Violet + Dandelion Oil for Breast Massage

IMG_4703

Dried violets + dandelions ready for infusing into oil

I am falling in love with violets right now.

The heart shaped leaves and royal purple flowers remind me that love is more powerful than any other force. Given that you and I are a force, energy, or Qi, then why not choose to be love?

Chewing on the demulcent leaves I have a vision of this plant’s properties soothing any excessive fire inside my body. I place a royal purple flower into my mouth and feel my tongue tingle. The mild spice invigorates my digestion and moves out the old making space for the new. My liver softens as it releases constraint.

The liver loves bitter and sour tastes. I reach for dandelion leaves and flowers as I crawl beneath a flowering plum tree. Each time a bee travels over to the potent plum blossoms, I imagine miniature dustings of pollen falling on my face. So delicate and sweet, I want to capture this moment in a bottle.

IMG_4743

Violets leaves and flowers can be eaten in salads, too!

This spring one of my visions is to listen to my body and honor its cycles. One of the ways I take care of myself is abhyanga, which means self-massage with lots of warm oil. While in India last March, I had an abhyanga massage at an Ayurvedic clinic. The woman covered my entire body with lots and lots of warm herbal infused oil- she probably used a cup of oil during the massage. It felt amazing! To read more about the benefits of self-massage, check out this article.

Our lymphatic system doesn’t have its own pump like the circulatory system has the heart, therefore its important to help it do its job by exercising regularly, eating a healthy diet, drinking herbal teas, and massage. Because the lymphatic system is below the surface of the skin, massage is a highly effective way to get it going. Abhyanga is one of the ways I practice self-love.

The spring is bursting with flowers and leaves known to herbalists as lymphatics, which assist the body in eliminating metabolic waste.

I am creating seasonal inspired herbal infused oils to craft blends for different areas of the body: muscles, breasts, hands, and face. The first batch will be Breast Massage Oil– ready in about 3 weeks!

Here’s a recipe to make your own oils. If you would like to purchase any from my company Sweet Birch Herbals, come by the Tuesday Market in Northampton in a couple of weeks when they are ready!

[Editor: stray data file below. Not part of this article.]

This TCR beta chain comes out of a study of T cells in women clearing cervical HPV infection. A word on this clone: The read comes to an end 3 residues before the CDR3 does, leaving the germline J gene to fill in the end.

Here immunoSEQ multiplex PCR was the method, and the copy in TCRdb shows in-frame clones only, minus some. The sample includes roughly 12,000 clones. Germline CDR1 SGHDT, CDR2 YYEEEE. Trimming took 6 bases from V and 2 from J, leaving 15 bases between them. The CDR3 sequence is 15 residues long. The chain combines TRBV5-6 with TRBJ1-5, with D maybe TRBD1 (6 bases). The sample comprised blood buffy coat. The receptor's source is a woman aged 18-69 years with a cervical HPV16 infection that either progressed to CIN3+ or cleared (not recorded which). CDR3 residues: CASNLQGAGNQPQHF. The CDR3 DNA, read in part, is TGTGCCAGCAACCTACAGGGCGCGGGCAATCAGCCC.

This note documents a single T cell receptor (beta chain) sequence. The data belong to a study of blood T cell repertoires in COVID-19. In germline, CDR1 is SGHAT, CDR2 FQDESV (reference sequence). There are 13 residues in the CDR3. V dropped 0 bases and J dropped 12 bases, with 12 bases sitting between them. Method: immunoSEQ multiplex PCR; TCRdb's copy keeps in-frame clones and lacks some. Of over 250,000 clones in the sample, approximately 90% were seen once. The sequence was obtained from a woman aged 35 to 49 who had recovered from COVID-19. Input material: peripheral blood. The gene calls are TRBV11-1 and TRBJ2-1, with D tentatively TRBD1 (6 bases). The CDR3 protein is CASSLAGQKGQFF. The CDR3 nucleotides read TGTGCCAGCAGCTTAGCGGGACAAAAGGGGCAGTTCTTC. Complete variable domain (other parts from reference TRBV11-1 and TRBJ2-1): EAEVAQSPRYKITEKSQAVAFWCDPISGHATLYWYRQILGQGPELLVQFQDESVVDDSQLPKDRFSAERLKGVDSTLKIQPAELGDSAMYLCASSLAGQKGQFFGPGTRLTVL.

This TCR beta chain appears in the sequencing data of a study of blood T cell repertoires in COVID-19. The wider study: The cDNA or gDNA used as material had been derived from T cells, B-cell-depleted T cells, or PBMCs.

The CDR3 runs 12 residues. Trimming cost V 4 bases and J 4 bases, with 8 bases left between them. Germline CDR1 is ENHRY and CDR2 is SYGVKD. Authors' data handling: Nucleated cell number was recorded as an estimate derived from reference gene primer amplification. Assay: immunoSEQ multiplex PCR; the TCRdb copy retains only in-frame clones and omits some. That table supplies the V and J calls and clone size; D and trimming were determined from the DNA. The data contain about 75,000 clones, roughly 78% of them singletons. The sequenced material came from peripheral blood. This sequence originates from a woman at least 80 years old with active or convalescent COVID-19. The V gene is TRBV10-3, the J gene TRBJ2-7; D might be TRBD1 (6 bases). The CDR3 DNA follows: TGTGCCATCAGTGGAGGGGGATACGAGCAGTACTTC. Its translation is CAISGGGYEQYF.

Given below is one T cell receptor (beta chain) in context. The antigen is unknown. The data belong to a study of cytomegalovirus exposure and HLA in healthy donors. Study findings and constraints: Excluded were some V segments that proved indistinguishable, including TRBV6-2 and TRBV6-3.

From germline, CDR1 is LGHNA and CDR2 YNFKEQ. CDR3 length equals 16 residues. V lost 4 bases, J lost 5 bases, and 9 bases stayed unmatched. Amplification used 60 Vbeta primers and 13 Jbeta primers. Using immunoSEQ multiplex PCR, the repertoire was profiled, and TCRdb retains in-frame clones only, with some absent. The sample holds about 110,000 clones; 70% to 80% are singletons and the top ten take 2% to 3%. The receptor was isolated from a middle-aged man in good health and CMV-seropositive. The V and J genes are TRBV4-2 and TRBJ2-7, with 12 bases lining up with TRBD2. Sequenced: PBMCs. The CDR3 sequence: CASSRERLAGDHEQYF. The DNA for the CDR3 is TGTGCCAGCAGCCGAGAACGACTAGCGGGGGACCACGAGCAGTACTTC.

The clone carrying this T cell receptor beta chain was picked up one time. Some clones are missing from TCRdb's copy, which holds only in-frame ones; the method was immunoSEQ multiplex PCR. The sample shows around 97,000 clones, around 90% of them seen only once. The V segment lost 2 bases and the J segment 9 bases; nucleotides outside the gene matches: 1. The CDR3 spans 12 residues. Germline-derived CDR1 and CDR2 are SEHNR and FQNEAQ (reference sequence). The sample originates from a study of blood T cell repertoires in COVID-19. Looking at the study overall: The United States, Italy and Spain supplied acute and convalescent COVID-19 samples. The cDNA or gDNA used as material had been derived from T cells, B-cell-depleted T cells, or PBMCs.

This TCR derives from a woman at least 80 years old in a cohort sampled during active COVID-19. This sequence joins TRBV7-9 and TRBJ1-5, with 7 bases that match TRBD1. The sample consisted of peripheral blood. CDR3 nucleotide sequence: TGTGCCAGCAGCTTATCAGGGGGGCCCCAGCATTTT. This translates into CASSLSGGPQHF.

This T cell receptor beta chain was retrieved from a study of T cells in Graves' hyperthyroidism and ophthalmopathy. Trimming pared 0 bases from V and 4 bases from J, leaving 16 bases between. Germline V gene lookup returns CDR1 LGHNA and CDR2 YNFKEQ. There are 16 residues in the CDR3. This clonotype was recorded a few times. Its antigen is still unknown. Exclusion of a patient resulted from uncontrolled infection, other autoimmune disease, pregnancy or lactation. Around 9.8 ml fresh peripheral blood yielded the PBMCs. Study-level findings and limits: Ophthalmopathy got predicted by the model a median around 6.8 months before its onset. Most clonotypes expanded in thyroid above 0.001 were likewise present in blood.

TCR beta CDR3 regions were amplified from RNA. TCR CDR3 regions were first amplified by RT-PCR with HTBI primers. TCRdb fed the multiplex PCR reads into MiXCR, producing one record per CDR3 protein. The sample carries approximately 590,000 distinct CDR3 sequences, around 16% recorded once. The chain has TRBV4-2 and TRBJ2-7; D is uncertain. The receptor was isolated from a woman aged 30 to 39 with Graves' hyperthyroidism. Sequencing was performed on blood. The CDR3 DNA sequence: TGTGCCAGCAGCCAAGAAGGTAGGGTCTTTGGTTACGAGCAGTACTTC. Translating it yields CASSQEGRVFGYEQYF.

IMG_4729Herbal Infused Oil:

Materials: Wilted fresh herb and Oil (grapeseed, olive, sweet almond, sesame, coconut, jojoba…NOT soybean, vegetable, or canola)

To make: Harvest fresh herbs and let wilt them in the shade for a day to allow some of the water in the plant to leave. Fresh plants are 75% water and sometimes oils can grow mold if there is too much water in the plant, so this process allows for higher quality oils. Plants lose about 10% of their water content each day they are left out to dry. You can also stick them in the dehydrator for a few hours to wilt them. Or place them in a brown bag in the car with the windows cracked- your car can be a large dehydrator that uses zero electricity!

IMG_4698Chop up the plant and loosely pack a mason jar. Cover completely with oil of choice and gently press our air bubbles with a spoon to ensure all the plant material is coated with oil. Be sure the plant material is covered at least one inch with oil so it does not get exposed to the air, which lessens the chance of bacteria to enter.

Place out of direct sunlight for about two weeks. Then, strain the oil through a mesh strainer without squeezing or pressing the plant material to avoid residue. Store up to a year outside of the fridge, or longer inside a fridge.

Uses: external use only. I like to combine them with beeswax to make salves. For hot skin irritations & insect bites I make a salve with calendula oil, comfrey leaf, plantain, violet leaf, & chickweed. For sore muscles I use arnica flowers, sweet birch bark, cayenne pepper, ginger, St. Johnswort, and sweet fern leaf. For face creams I use lavender and rose.

Would you like to expand your knowledge and wisdom of everyday herbalism?

Check out my upcoming workshops. The monthly course series, Backyard Herbalism: a course in grassroots medicine for the people, starts Sunday May 15th at Full Kettle Farm in Sunderland, MA .

 

 

 

 

Advertisements

Leave a comment

Filed under Uncategorized

Leave a Reply

Fill in your details below or click an icon to log in:

WordPress.com Logo

You are commenting using your WordPress.com account. Log Out /  Change )

Google+ photo

You are commenting using your Google+ account. Log Out /  Change )

Twitter picture

You are commenting using your Twitter account. Log Out /  Change )

Facebook photo

You are commenting using your Facebook account. Log Out /  Change )

w

Connecting to %s